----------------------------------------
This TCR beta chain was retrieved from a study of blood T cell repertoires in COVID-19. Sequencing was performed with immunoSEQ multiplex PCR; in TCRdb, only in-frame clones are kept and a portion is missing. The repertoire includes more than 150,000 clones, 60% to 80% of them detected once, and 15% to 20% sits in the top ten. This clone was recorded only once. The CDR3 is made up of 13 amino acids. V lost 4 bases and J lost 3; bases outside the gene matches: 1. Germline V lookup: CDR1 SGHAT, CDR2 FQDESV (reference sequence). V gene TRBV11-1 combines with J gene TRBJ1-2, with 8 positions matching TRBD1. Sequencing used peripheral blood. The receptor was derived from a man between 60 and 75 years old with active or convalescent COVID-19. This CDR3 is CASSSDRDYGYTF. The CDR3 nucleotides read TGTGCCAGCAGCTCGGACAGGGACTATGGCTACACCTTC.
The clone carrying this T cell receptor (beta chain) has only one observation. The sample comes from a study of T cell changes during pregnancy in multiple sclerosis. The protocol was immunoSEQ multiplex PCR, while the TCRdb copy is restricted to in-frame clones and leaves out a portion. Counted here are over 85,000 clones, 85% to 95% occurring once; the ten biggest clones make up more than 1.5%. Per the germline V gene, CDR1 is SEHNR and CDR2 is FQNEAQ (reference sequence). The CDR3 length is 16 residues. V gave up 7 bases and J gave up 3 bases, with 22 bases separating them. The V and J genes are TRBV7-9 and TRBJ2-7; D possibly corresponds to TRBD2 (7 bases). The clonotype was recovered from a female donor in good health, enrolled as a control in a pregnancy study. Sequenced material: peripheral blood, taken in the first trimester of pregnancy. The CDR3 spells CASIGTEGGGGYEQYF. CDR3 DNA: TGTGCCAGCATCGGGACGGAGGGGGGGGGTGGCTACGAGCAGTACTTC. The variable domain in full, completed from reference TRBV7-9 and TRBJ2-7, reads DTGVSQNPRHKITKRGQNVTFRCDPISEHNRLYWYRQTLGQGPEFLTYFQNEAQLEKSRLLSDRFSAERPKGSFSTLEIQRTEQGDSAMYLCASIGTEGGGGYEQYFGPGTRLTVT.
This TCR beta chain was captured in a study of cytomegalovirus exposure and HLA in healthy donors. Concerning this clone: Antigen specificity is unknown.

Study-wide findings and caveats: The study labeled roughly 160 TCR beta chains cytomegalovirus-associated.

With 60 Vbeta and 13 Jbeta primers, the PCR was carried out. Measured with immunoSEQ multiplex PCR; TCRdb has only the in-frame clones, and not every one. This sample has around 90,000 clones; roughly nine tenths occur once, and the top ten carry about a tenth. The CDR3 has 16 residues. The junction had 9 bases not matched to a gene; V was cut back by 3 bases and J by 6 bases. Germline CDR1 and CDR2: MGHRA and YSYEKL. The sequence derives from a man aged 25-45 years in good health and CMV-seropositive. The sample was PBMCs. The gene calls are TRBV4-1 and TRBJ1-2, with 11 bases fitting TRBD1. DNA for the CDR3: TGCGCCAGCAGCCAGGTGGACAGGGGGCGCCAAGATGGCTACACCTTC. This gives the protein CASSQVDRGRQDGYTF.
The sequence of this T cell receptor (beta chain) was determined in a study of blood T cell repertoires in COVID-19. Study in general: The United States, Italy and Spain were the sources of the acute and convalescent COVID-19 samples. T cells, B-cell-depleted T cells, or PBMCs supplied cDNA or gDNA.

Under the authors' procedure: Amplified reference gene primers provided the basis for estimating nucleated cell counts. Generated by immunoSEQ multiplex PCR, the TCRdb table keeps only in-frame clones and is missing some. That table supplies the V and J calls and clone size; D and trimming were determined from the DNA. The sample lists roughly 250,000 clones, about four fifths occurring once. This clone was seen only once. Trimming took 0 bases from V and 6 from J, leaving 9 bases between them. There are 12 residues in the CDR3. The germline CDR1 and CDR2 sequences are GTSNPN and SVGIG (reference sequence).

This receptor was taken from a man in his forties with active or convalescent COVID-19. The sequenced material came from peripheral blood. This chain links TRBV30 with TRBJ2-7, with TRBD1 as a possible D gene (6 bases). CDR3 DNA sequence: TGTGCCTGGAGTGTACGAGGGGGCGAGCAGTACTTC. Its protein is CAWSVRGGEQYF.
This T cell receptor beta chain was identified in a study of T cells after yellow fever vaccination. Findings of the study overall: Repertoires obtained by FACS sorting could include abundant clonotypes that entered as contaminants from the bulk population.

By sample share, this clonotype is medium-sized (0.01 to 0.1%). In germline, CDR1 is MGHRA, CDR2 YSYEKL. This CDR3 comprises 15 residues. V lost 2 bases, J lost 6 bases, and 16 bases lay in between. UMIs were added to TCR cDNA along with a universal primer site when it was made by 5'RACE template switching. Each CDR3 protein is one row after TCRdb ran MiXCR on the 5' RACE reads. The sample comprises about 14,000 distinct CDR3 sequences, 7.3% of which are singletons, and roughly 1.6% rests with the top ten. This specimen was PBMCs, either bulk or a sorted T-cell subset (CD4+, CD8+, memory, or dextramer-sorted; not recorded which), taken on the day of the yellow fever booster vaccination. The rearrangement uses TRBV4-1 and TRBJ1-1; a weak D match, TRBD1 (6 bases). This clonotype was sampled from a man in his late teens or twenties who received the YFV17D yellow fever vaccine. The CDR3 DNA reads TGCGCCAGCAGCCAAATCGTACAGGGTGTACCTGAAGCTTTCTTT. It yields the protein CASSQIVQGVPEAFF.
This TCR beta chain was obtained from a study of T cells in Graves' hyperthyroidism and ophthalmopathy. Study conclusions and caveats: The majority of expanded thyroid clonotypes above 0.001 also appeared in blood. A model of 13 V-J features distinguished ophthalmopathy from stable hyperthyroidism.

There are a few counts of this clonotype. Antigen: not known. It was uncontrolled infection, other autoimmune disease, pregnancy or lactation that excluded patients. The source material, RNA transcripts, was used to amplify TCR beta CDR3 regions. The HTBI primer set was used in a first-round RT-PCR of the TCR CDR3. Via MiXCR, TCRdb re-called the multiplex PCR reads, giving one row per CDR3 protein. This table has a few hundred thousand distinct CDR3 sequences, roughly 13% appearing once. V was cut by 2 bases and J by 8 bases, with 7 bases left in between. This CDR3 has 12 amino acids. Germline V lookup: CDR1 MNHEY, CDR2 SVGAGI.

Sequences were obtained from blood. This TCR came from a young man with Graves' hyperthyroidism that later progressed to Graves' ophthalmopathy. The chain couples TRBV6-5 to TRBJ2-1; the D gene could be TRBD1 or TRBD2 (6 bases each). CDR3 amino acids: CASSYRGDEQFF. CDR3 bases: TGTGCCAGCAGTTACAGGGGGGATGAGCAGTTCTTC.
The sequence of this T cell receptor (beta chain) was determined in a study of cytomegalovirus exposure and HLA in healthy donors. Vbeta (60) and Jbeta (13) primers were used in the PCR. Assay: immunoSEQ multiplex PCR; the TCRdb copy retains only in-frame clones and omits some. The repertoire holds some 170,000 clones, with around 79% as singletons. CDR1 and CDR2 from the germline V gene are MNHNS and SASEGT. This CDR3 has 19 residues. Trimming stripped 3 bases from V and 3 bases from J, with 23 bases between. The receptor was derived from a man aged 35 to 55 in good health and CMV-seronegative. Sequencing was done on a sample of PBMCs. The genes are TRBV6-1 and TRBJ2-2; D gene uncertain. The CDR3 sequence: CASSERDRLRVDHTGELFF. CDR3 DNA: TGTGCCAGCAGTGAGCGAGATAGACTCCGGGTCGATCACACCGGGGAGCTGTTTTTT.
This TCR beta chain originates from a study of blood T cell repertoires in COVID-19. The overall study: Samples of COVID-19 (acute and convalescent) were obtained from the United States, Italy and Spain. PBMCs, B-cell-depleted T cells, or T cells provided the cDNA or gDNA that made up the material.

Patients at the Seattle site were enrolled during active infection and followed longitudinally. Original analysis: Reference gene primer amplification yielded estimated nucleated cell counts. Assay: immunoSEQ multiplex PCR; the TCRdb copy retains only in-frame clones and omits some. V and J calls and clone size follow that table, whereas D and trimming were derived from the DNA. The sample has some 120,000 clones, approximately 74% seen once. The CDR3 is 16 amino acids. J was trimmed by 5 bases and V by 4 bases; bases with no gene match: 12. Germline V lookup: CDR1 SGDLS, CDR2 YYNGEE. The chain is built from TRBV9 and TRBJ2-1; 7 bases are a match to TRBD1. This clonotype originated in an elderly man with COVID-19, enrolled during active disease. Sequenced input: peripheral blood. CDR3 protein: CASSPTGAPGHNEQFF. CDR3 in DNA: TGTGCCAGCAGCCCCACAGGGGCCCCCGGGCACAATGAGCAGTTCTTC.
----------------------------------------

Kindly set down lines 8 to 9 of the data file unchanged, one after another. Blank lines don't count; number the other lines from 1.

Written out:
This receptor was taken from a man in his forties with active or convalescent COVID-19. The sequenced material came from peripheral blood. This chain links TRBV30 with TRBJ2-7, with TRBD1 as a possible D gene (6 bases). CDR3 DNA sequence: TGTGCCTGGAGTGTACGAGGGGGCGAGCAGTACTTC. Its protein is CAWSVRGGEQYF.
This T cell receptor beta chain was identified in a study of T cells after yellow fever vaccination. Findings of the study overall: Repertoires obtained by FACS sorting could include abundant clonotypes that entered as contaminants from the bulk population.